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We were born to walk.

As human beings we are meant to move on our two posterior paws and to use the feet as our main means of locomotion.


So it was for our ancestors who were used to walk and walk (and walk) every day, all day long, when we still were gatherers and hunters – sure, back then it was a matter of survival, but still the nomadic one was a lifestyle that suited well our own nature.

Then agriculture came and life started becoming more and more stable: the first villages were born, daily walking hours decreased, yet feet remained the main means of transport for the human species for a long long time – the wealthy along with those who still moved a lot and travelled far could count on chariots, carts and animals, but these means weren’t available to all people.

Years, centuries and even millennia went by bringing innovations and changes in lifestyles, yet means of transport stayed almost the same throughout this long period of time: most humans kept moving by feet, often walking kilometres a day.


The birth of engine and car has changed it all: first the wealthiest ones, then more and more people from every social class have had access to this instrument which brought a real revolution – as it always happens with every tool, one can use it consciously or abuse it until they are no longer the user and become the used one.

Car, train, ship, plane: they have accelerated travelling times and have made them more fitting in a society that is faster and faster; they have also made our life easier and more comfortable – at the point though that we have become so lazy and sluggish that we don’t even want to walk 200 ms and we often can’t do that without being out of breath.

From nomads to lazy, unhealthy, obese beings – one of the many side effects of progress.


Back in May I had an abdominal surgery and I lived the unpleasant (to say the least) but luckily temporary experience of not even being able to do the basic daily movements that we take for granted without feeling an intense pain – I am talking of movements such as getting up from bed or walking.

As it usually happens when we are forced into doing or not doing something, I began feeling this irrepressible longing for walking, for walking a lot, for using again my feet as a means of transport for distances longer than the 1-2 kms I usually walk every day in town.


I gave myself time to heal, to recover, to take care of myself; then I tried this walking thing again: at first it was just a few metres (that left me exhausted), then I got to walk longer and longer until one day I took 5000 steps – then I needed a few days of rest but it still was a joyful experience.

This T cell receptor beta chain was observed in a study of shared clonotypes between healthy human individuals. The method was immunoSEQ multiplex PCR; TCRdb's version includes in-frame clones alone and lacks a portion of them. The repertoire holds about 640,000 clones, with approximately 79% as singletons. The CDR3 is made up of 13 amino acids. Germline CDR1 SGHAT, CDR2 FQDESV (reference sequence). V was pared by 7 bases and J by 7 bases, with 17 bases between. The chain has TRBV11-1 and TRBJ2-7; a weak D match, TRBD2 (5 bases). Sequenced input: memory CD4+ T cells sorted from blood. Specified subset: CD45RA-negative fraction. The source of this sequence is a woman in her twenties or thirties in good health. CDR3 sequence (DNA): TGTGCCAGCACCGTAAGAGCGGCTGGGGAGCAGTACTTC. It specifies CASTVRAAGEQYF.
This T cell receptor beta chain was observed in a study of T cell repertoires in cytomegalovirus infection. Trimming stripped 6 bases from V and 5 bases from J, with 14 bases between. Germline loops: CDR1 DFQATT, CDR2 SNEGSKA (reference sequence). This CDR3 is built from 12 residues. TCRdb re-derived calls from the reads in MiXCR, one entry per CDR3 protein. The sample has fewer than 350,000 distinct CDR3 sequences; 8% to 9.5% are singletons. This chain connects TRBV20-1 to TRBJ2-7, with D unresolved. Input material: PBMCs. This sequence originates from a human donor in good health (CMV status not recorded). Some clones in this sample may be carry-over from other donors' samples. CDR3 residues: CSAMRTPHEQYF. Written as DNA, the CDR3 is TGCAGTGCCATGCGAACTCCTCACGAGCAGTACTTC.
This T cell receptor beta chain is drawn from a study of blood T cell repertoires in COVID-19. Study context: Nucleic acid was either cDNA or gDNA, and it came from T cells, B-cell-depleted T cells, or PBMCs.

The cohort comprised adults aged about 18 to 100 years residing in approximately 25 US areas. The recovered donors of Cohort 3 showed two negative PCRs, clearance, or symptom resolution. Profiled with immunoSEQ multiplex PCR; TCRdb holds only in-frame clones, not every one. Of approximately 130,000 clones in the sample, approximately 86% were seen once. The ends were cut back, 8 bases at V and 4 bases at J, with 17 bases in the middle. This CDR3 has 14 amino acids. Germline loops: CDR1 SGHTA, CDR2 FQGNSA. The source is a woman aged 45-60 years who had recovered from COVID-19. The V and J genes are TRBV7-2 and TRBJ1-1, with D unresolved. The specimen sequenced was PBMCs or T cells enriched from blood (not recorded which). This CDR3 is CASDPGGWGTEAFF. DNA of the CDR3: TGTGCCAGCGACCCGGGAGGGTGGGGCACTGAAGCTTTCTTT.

I then started planning my venture: walking about 7 kms uphill from Cetona to Sarteano (both towns in the Italian province of Siena) – I can now say that it wasn’t much of a challenge, but it surely wasn’t something most people do regularly, above all a month after having surgery.

I fixed the date on my diary, but I didn’t go through with the first try. I let family and friends’ doubts persuade me that I wasn’t ready as I had just recovered.

After a short while though the right mix of factors (a much needed digital detox, the need to release tension and thoughts, learning about Darinka Montico thanks to Mangia Vivi Viaggia) gave me the motivation and the strength to really try: I stopped listening to my loved ones’ worries and started walking.




A little trip made of 9000 steps, among asphalt and nature, in the still-fresh air of a Summer morning,

re-discovering this body’s potential, a body which is strong, which knows how to thrive again after every hardship (many she has already encountered in almost 27 years), even when I don’t trust her, even when I don’t believe,

facing myself, facing my fears, wounds, shadows, and remembering that the only way to overcome discomfort (the one you feel when what you have repressed starts coming to surface, to awareness) is through and that we (each and every one of us) have all we need to do so, because our potential goes way beyond what we can imagine,

finding again the Connection with Nature and remembering that She is always present to support us and that, if we let Her, She is ready to nourish us and to give us the energy and the strength we need for every experience and every adventure,

and, above all, remembering Natural Rhythms and the well-Being and Beauty derived from the Re-Connection with the Rhythms and Cycles that belong to us and to all that, with us, is Nature – the Earth one, the Sky one.


I arrived at my destination with a heart full of joy and with the desire of walking more and more and more.
Yes, I was tired but I had also fallen in love with slow travelling, the kind of travelling that reconnects us with a truer dimension of life, the one that allows to enjoy everything that is around us, everything that is, and that reminds us the deep meaning of our existence – in touch with ourselves and Nature.
The travelling at Human’s pace.


Much of what I experienced is hardly translateable into this limited verbal human language.
I trust that these images will easily talk straight to your Heart:



With Love and in Love,